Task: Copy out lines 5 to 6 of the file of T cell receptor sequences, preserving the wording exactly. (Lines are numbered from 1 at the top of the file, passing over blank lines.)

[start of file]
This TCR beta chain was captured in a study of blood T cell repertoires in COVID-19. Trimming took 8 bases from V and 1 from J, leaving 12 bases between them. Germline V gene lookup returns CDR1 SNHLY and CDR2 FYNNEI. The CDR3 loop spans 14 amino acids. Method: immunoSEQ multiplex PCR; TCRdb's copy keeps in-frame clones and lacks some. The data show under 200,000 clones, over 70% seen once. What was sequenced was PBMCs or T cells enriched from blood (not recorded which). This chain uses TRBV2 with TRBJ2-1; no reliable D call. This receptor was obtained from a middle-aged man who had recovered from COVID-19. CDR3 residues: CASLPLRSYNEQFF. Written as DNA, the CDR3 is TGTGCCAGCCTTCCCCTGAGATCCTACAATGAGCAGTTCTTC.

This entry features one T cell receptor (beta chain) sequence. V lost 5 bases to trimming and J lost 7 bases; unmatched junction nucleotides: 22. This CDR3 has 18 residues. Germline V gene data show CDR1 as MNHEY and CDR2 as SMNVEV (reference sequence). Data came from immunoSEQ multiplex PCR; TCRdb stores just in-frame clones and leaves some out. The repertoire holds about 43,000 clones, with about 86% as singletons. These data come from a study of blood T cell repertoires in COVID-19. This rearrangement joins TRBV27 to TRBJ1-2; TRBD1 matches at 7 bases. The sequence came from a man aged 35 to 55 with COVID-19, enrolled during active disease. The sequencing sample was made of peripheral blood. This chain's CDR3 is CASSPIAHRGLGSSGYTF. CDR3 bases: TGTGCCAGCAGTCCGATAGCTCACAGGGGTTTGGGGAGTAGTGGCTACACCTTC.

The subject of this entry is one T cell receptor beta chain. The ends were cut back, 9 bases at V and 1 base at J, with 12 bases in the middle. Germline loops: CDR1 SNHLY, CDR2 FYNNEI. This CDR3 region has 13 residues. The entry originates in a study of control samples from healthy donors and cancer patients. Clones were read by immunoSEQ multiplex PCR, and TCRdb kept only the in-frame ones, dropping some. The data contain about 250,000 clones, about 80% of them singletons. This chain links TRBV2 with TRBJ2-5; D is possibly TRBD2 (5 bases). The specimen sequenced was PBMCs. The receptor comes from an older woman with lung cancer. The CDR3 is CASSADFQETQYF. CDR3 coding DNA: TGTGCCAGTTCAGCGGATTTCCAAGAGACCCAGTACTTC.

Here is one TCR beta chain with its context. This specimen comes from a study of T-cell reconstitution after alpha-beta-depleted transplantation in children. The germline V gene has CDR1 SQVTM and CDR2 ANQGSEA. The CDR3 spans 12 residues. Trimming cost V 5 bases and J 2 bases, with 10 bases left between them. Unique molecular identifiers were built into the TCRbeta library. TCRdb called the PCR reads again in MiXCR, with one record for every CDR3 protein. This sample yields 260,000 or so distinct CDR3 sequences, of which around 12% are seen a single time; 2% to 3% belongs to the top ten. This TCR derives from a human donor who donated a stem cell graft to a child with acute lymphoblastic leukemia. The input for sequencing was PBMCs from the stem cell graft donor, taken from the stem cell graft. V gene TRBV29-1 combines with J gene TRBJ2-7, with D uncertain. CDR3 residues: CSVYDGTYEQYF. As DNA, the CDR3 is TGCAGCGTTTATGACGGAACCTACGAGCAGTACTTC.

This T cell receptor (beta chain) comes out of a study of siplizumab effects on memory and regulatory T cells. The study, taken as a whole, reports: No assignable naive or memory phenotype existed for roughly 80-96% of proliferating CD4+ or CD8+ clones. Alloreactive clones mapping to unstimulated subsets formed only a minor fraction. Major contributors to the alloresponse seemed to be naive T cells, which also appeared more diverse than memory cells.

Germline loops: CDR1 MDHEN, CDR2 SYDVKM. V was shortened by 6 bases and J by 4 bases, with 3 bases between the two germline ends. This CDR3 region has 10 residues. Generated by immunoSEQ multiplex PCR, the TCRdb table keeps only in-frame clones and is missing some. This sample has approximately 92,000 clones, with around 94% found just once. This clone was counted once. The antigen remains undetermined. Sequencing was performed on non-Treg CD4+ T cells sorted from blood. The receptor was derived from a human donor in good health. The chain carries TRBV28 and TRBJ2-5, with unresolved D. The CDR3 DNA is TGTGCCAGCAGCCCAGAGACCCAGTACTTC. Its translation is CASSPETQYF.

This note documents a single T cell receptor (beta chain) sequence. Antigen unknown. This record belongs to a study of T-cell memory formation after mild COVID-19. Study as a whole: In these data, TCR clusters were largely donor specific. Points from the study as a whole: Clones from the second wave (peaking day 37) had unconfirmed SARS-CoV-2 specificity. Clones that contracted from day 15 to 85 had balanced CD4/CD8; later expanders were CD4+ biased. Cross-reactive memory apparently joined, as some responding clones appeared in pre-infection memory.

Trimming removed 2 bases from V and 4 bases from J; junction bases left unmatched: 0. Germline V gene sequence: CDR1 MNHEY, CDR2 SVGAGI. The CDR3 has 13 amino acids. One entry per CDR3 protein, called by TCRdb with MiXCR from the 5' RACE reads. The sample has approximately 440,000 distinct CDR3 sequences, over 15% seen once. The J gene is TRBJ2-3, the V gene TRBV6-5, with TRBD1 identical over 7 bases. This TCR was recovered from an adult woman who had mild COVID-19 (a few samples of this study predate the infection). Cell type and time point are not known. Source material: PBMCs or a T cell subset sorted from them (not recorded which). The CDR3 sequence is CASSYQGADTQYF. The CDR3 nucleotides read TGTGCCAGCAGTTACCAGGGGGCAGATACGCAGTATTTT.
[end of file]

This T cell receptor (beta chain) comes out of a study of siplizumab effects on memory and regulatory T cells. The study, taken as a whole, reports: No assignable naive or memory phenotype existed for roughly 80-96% of proliferating CD4+ or CD8+ clones. Alloreactive clones mapping to unstimulated subsets formed only a minor fraction. Major contributors to the alloresponse seemed to be naive T cells, which also appeared more diverse than memory cells.

Germline loops: CDR1 MDHEN, CDR2 SYDVKM. V was shortened by 6 bases and J by 4 bases, with 3 bases between the two germline ends. This CDR3 region has 10 residues. Generated by immunoSEQ multiplex PCR, the TCRdb table keeps only in-frame clones and is missing some. This sample has approximately 92,000 clones, with around 94% found just once. This clone was counted once. The antigen remains undetermined. Sequencing was performed on non-Treg CD4+ T cells sorted from blood. The receptor was derived from a human donor in good health. The chain carries TRBV28 and TRBJ2-5, with unresolved D. The CDR3 DNA is TGTGCCAGCAGCCCAGAGACCCAGTACTTC. Its translation is CASSPETQYF.